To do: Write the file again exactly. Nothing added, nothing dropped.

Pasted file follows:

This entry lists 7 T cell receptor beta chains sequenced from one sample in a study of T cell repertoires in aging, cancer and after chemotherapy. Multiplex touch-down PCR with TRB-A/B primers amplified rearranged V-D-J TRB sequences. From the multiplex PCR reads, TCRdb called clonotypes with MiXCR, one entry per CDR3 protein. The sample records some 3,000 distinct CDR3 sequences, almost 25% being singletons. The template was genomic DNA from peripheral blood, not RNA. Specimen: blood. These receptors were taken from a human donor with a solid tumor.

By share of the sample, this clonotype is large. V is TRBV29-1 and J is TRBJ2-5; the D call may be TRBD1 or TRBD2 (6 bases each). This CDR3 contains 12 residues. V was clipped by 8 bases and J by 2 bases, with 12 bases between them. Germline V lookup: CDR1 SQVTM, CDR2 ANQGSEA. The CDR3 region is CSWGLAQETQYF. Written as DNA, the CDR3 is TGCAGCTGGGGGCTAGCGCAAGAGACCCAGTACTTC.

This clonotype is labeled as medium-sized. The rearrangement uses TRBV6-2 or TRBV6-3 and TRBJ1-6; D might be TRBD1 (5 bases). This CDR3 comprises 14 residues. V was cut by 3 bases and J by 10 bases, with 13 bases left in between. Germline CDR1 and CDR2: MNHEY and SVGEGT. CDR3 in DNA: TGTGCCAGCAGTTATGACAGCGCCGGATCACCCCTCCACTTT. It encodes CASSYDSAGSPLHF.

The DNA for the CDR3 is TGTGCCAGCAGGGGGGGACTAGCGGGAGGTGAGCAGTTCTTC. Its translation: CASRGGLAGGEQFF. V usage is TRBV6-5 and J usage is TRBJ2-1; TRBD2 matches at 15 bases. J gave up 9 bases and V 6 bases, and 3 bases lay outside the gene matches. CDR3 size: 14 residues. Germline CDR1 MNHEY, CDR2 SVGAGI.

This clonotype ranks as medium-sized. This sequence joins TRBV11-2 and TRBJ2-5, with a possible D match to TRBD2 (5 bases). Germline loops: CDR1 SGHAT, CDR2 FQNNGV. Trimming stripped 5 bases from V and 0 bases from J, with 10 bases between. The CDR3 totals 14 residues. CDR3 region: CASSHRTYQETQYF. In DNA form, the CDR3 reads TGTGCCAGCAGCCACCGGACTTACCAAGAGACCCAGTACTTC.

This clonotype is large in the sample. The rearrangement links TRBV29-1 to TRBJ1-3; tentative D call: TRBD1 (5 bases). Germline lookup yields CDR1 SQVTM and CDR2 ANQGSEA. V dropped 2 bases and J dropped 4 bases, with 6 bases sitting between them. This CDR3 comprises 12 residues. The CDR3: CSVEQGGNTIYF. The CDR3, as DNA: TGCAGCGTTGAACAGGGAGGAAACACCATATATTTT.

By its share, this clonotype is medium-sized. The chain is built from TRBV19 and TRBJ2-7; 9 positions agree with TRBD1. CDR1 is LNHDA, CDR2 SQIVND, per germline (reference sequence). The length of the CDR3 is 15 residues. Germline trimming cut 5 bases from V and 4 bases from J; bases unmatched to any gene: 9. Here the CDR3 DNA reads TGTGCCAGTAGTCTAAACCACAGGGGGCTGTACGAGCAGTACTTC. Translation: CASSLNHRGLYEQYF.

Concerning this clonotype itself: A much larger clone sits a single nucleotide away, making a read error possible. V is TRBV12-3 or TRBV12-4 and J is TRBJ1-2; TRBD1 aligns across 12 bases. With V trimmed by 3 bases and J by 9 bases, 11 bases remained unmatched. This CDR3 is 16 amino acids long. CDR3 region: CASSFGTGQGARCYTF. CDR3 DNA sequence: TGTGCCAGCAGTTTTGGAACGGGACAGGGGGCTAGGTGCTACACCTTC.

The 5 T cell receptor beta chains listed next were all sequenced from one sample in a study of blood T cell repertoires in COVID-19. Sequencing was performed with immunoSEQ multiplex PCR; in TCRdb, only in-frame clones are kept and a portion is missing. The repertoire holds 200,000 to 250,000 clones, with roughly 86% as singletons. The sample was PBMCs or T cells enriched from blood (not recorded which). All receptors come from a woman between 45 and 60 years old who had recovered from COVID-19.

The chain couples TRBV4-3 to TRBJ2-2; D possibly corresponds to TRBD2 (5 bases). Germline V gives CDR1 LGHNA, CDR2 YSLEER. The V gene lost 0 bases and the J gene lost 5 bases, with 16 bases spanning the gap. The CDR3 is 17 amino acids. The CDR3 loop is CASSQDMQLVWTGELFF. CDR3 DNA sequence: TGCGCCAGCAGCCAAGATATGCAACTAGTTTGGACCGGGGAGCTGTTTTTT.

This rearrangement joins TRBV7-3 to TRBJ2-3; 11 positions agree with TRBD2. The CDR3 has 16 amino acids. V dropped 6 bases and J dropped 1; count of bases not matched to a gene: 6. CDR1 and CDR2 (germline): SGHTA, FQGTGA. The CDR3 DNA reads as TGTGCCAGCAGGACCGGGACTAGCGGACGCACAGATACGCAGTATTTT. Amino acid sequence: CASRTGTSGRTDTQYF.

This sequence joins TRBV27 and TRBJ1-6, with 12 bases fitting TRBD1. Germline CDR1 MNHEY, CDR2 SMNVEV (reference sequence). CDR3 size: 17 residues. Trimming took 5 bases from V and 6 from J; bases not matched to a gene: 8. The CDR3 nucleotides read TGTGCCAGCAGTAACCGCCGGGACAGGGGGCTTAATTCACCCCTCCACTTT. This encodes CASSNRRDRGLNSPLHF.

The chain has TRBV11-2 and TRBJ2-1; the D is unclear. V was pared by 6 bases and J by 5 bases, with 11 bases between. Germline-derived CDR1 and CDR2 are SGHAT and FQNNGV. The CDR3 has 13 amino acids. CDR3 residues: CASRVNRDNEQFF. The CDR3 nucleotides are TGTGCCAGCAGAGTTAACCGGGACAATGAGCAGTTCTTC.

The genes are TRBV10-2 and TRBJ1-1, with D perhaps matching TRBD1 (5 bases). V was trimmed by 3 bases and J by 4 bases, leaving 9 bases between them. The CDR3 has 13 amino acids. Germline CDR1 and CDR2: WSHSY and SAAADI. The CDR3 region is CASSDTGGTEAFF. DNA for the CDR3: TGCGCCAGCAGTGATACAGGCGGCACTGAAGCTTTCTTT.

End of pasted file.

This entry lists 7 T cell receptor beta chains sequenced from one sample in a study of T cell repertoires in aging, cancer and after chemotherapy. Multiplex touch-down PCR with TRB-A/B primers amplified rearranged V-D-J TRB sequences. From the multiplex PCR reads, TCRdb called clonotypes with MiXCR, one entry per CDR3 protein. The sample records some 3,000 distinct CDR3 sequences, almost 25% being singletons. The template was genomic DNA from peripheral blood, not RNA. Specimen: blood. These receptors were taken from a human donor with a solid tumor.

By share of the sample, this clonotype is large. V is TRBV29-1 and J is TRBJ2-5; the D call may be TRBD1 or TRBD2 (6 bases each). This CDR3 contains 12 residues. V was clipped by 8 bases and J by 2 bases, with 12 bases between them. Germline V lookup: CDR1 SQVTM, CDR2 ANQGSEA. The CDR3 region is CSWGLAQETQYF. Written as DNA, the CDR3 is TGCAGCTGGGGGCTAGCGCAAGAGACCCAGTACTTC.

This clonotype is labeled as medium-sized. The rearrangement uses TRBV6-2 or TRBV6-3 and TRBJ1-6; D might be TRBD1 (5 bases). This CDR3 comprises 14 residues. V was cut by 3 bases and J by 10 bases, with 13 bases left in between. Germline CDR1 and CDR2: MNHEY and SVGEGT. CDR3 in DNA: TGTGCCAGCAGTTATGACAGCGCCGGATCACCCCTCCACTTT. It encodes CASSYDSAGSPLHF.

The DNA for the CDR3 is TGTGCCAGCAGGGGGGGACTAGCGGGAGGTGAGCAGTTCTTC. Its translation: CASRGGLAGGEQFF. V usage is TRBV6-5 and J usage is TRBJ2-1; TRBD2 matches at 15 bases. J gave up 9 bases and V 6 bases, and 3 bases lay outside the gene matches. CDR3 size: 14 residues. Germline CDR1 MNHEY, CDR2 SVGAGI.

This clonotype ranks as medium-sized. This sequence joins TRBV11-2 and TRBJ2-5, with a possible D match to TRBD2 (5 bases). Germline loops: CDR1 SGHAT, CDR2 FQNNGV. Trimming stripped 5 bases from V and 0 bases from J, with 10 bases between. The CDR3 totals 14 residues. CDR3 region: CASSHRTYQETQYF. In DNA form, the CDR3 reads TGTGCCAGCAGCCACCGGACTTACCAAGAGACCCAGTACTTC.

This clonotype is large in the sample. The rearrangement links TRBV29-1 to TRBJ1-3; tentative D call: TRBD1 (5 bases). Germline lookup yields CDR1 SQVTM and CDR2 ANQGSEA. V dropped 2 bases and J dropped 4 bases, with 6 bases sitting between them. This CDR3 comprises 12 residues. The CDR3: CSVEQGGNTIYF. The CDR3, as DNA: TGCAGCGTTGAACAGGGAGGAAACACCATATATTTT.

By its share, this clonotype is medium-sized. The chain is built from TRBV19 and TRBJ2-7; 9 positions agree with TRBD1. CDR1 is LNHDA, CDR2 SQIVND, per germline (reference sequence). The length of the CDR3 is 15 residues. Germline trimming cut 5 bases from V and 4 bases from J; bases unmatched to any gene: 9. Here the CDR3 DNA reads TGTGCCAGTAGTCTAAACCACAGGGGGCTGTACGAGCAGTACTTC. Translation: CASSLNHRGLYEQYF.

Concerning this clonotype itself: A much larger clone sits a single nucleotide away, making a read error possible. V is TRBV12-3 or TRBV12-4 and J is TRBJ1-2; TRBD1 aligns across 12 bases. With V trimmed by 3 bases and J by 9 bases, 11 bases remained unmatched. This CDR3 is 16 amino acids long. CDR3 region: CASSFGTGQGARCYTF. CDR3 DNA sequence: TGTGCCAGCAGTTTTGGAACGGGACAGGGGGCTAGGTGCTACACCTTC.

The 5 T cell receptor beta chains listed next were all sequenced from one sample in a study of blood T cell repertoires in COVID-19. Sequencing was performed with immunoSEQ multiplex PCR; in TCRdb, only in-frame clones are kept and a portion is missing. The repertoire holds 200,000 to 250,000 clones, with roughly 86% as singletons. The sample was PBMCs or T cells enriched from blood (not recorded which). All receptors come from a woman between 45 and 60 years old who had recovered from COVID-19.

The chain couples TRBV4-3 to TRBJ2-2; D possibly corresponds to TRBD2 (5 bases). Germline V gives CDR1 LGHNA, CDR2 YSLEER. The V gene lost 0 bases and the J gene lost 5 bases, with 16 bases spanning the gap. The CDR3 is 17 amino acids. The CDR3 loop is CASSQDMQLVWTGELFF. CDR3 DNA sequence: TGCGCCAGCAGCCAAGATATGCAACTAGTTTGGACCGGGGAGCTGTTTTTT.

This rearrangement joins TRBV7-3 to TRBJ2-3; 11 positions agree with TRBD2. The CDR3 has 16 amino acids. V dropped 6 bases and J dropped 1; count of bases not matched to a gene: 6. CDR1 and CDR2 (germline): SGHTA, FQGTGA. The CDR3 DNA reads as TGTGCCAGCAGGACCGGGACTAGCGGACGCACAGATACGCAGTATTTT. Amino acid sequence: CASRTGTSGRTDTQYF.

This sequence joins TRBV27 and TRBJ1-6, with 12 bases fitting TRBD1. Germline CDR1 MNHEY, CDR2 SMNVEV (reference sequence). CDR3 size: 17 residues. Trimming took 5 bases from V and 6 from J; bases not matched to a gene: 8. The CDR3 nucleotides read TGTGCCAGCAGTAACCGCCGGGACAGGGGGCTTAATTCACCCCTCCACTTT. This encodes CASSNRRDRGLNSPLHF.

The chain has TRBV11-2 and TRBJ2-1; the D is unclear. V was pared by 6 bases and J by 5 bases, with 11 bases between. Germline-derived CDR1 and CDR2 are SGHAT and FQNNGV. The CDR3 has 13 amino acids. CDR3 residues: CASRVNRDNEQFF. The CDR3 nucleotides are TGTGCCAGCAGAGTTAACCGGGACAATGAGCAGTTCTTC.

The genes are TRBV10-2 and TRBJ1-1, with D perhaps matching TRBD1 (5 bases). V was trimmed by 3 bases and J by 4 bases, leaving 9 bases between them. The CDR3 has 13 amino acids. Germline CDR1 and CDR2: WSHSY and SAAADI. The CDR3 region is CASSDTGGTEAFF. DNA for the CDR3: TGCGCCAGCAGTGATACAGGCGGCACTGAAGCTTTCTTT.